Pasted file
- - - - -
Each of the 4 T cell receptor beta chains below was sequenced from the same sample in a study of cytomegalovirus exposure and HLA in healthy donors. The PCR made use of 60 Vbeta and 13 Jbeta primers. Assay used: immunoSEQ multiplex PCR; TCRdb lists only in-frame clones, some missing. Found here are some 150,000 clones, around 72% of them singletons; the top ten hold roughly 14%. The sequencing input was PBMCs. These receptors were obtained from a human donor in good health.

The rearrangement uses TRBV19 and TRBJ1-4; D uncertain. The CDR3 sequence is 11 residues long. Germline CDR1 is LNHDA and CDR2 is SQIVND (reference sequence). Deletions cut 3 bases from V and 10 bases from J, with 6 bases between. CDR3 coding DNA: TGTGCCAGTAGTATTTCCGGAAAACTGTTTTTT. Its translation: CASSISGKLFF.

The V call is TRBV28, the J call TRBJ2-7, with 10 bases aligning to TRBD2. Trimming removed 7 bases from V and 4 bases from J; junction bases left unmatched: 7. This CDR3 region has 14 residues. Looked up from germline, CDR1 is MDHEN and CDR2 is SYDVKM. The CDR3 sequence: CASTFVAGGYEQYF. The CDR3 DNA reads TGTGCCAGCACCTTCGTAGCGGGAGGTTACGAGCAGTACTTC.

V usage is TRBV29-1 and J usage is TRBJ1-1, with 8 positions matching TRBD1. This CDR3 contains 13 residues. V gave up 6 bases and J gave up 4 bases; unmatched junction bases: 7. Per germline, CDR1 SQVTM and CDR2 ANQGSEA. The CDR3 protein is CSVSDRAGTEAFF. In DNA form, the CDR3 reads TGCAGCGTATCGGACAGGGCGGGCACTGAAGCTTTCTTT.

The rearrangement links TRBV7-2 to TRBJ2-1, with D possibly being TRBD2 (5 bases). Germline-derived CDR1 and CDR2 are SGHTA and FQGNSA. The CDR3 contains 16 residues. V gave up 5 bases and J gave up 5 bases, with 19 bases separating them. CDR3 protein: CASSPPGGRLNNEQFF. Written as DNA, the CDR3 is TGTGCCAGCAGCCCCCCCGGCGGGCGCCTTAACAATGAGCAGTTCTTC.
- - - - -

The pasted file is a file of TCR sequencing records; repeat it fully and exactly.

Each of the 4 T cell receptor beta chains below was sequenced from the same sample in a study of cytomegalovirus exposure and HLA in healthy donors. The PCR made use of 60 Vbeta and 13 Jbeta primers. Assay used: immunoSEQ multiplex PCR; TCRdb lists only in-frame clones, some missing. Found here are some 150,000 clones, around 72% of them singletons; the top ten hold roughly 14%. The sequencing input was PBMCs. These receptors were obtained from a human donor in good health.

The rearrangement uses TRBV19 and TRBJ1-4; D uncertain. The CDR3 sequence is 11 residues long. Germline CDR1 is LNHDA and CDR2 is SQIVND (reference sequence). Deletions cut 3 bases from V and 10 bases from J, with 6 bases between. CDR3 coding DNA: TGTGCCAGTAGTATTTCCGGAAAACTGTTTTTT. Its translation: CASSISGKLFF.

The V call is TRBV28, the J call TRBJ2-7, with 10 bases aligning to TRBD2. Trimming removed 7 bases from V and 4 bases from J; junction bases left unmatched: 7. This CDR3 region has 14 residues. Looked up from germline, CDR1 is MDHEN and CDR2 is SYDVKM. The CDR3 sequence: CASTFVAGGYEQYF. The CDR3 DNA reads TGTGCCAGCACCTTCGTAGCGGGAGGTTACGAGCAGTACTTC.

V usage is TRBV29-1 and J usage is TRBJ1-1, with 8 positions matching TRBD1. This CDR3 contains 13 residues. V gave up 6 bases and J gave up 4 bases; unmatched junction bases: 7. Per germline, CDR1 SQVTM and CDR2 ANQGSEA. The CDR3 protein is CSVSDRAGTEAFF. In DNA form, the CDR3 reads TGCAGCGTATCGGACAGGGCGGGCACTGAAGCTTTCTTT.

The rearrangement links TRBV7-2 to TRBJ2-1, with D possibly being TRBD2 (5 bases). Germline-derived CDR1 and CDR2 are SGHTA and FQGNSA. The CDR3 contains 16 residues. V gave up 5 bases and J gave up 5 bases, with 19 bases separating them. CDR3 protein: CASSPPGGRLNNEQFF. Written as DNA, the CDR3 is TGTGCCAGCAGCCCCCCCGGCGGGCGCCTTAACAATGAGCAGTTCTTC.